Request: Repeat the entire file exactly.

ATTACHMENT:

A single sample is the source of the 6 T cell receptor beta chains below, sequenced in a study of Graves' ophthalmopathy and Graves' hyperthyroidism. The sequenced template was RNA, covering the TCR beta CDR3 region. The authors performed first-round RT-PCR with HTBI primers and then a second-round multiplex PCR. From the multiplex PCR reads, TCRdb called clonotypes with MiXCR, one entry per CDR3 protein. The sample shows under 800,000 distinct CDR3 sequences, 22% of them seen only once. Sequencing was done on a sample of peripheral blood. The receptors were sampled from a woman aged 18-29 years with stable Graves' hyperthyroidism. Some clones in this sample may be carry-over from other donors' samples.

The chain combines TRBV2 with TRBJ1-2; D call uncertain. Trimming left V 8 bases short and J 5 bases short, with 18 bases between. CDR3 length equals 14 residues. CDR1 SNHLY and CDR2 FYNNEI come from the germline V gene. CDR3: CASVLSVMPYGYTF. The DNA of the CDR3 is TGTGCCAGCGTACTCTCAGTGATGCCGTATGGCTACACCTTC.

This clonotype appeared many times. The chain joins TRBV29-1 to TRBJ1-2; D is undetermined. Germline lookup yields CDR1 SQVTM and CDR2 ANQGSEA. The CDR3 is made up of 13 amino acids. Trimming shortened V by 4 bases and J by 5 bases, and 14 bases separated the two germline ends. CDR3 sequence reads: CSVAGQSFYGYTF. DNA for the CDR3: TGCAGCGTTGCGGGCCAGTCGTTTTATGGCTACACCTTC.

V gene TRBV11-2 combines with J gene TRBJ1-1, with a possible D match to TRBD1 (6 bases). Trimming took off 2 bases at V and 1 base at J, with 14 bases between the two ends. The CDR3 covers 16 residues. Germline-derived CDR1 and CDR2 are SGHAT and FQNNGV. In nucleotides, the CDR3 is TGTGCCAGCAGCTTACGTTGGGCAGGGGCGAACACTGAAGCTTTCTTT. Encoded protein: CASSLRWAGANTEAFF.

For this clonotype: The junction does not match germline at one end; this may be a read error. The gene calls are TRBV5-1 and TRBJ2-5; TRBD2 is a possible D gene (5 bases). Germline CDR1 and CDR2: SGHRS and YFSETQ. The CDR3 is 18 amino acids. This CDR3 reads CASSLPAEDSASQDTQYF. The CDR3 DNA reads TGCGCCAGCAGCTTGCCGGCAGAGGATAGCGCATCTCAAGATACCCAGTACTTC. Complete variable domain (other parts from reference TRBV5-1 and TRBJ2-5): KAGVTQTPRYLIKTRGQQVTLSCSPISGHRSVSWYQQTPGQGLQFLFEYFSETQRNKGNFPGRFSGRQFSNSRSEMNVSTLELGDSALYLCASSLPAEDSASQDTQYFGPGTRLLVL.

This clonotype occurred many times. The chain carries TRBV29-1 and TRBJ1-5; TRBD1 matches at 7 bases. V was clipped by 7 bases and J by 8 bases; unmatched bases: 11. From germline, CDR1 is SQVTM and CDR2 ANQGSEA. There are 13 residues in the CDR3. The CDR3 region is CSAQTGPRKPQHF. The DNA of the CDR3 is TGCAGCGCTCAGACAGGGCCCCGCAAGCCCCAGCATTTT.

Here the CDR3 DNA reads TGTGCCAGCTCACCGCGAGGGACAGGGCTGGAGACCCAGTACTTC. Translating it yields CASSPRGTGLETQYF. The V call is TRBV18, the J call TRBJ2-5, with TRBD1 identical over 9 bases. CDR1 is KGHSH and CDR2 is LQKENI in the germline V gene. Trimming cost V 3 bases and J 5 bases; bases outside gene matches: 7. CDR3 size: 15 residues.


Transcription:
A single sample is the source of the 6 T cell receptor beta chains below, sequenced in a study of Graves' ophthalmopathy and Graves' hyperthyroidism. The sequenced template was RNA, covering the TCR beta CDR3 region. The authors performed first-round RT-PCR with HTBI primers and then a second-round multiplex PCR. From the multiplex PCR reads, TCRdb called clonotypes with MiXCR, one entry per CDR3 protein. The sample shows under 800,000 distinct CDR3 sequences, 22% of them seen only once. Sequencing was done on a sample of peripheral blood. The receptors were sampled from a woman aged 18-29 years with stable Graves' hyperthyroidism. Some clones in this sample may be carry-over from other donors' samples.

The chain combines TRBV2 with TRBJ1-2; D call uncertain. Trimming left V 8 bases short and J 5 bases short, with 18 bases between. CDR3 length equals 14 residues. CDR1 SNHLY and CDR2 FYNNEI come from the germline V gene. CDR3: CASVLSVMPYGYTF. The DNA of the CDR3 is TGTGCCAGCGTACTCTCAGTGATGCCGTATGGCTACACCTTC.

This clonotype appeared many times. The chain joins TRBV29-1 to TRBJ1-2; D is undetermined. Germline lookup yields CDR1 SQVTM and CDR2 ANQGSEA. The CDR3 is made up of 13 amino acids. Trimming shortened V by 4 bases and J by 5 bases, and 14 bases separated the two germline ends. CDR3 sequence reads: CSVAGQSFYGYTF. DNA for the CDR3: TGCAGCGTTGCGGGCCAGTCGTTTTATGGCTACACCTTC.

V gene TRBV11-2 combines with J gene TRBJ1-1, with a possible D match to TRBD1 (6 bases). Trimming took off 2 bases at V and 1 base at J, with 14 bases between the two ends. The CDR3 covers 16 residues. Germline-derived CDR1 and CDR2 are SGHAT and FQNNGV. In nucleotides, the CDR3 is TGTGCCAGCAGCTTACGTTGGGCAGGGGCGAACACTGAAGCTTTCTTT. Encoded protein: CASSLRWAGANTEAFF.

For this clonotype: The junction does not match germline at one end; this may be a read error. The gene calls are TRBV5-1 and TRBJ2-5; TRBD2 is a possible D gene (5 bases). Germline CDR1 and CDR2: SGHRS and YFSETQ. The CDR3 is 18 amino acids. This CDR3 reads CASSLPAEDSASQDTQYF. The CDR3 DNA reads TGCGCCAGCAGCTTGCCGGCAGAGGATAGCGCATCTCAAGATACCCAGTACTTC. Complete variable domain (other parts from reference TRBV5-1 and TRBJ2-5): KAGVTQTPRYLIKTRGQQVTLSCSPISGHRSVSWYQQTPGQGLQFLFEYFSETQRNKGNFPGRFSGRQFSNSRSEMNVSTLELGDSALYLCASSLPAEDSASQDTQYFGPGTRLLVL.

This clonotype occurred many times. The chain carries TRBV29-1 and TRBJ1-5; TRBD1 matches at 7 bases. V was clipped by 7 bases and J by 8 bases; unmatched bases: 11. From germline, CDR1 is SQVTM and CDR2 ANQGSEA. There are 13 residues in the CDR3. The CDR3 region is CSAQTGPRKPQHF. The DNA of the CDR3 is TGCAGCGCTCAGACAGGGCCCCGCAAGCCCCAGCATTTT.

Here the CDR3 DNA reads TGTGCCAGCTCACCGCGAGGGACAGGGCTGGAGACCCAGTACTTC. Translating it yields CASSPRGTGLETQYF. The V call is TRBV18, the J call TRBJ2-5, with TRBD1 identical over 9 bases. CDR1 is KGHSH and CDR2 is LQKENI in the germline V gene. Trimming cost V 3 bases and J 5 bases; bases outside gene matches: 7. CDR3 size: 15 residues.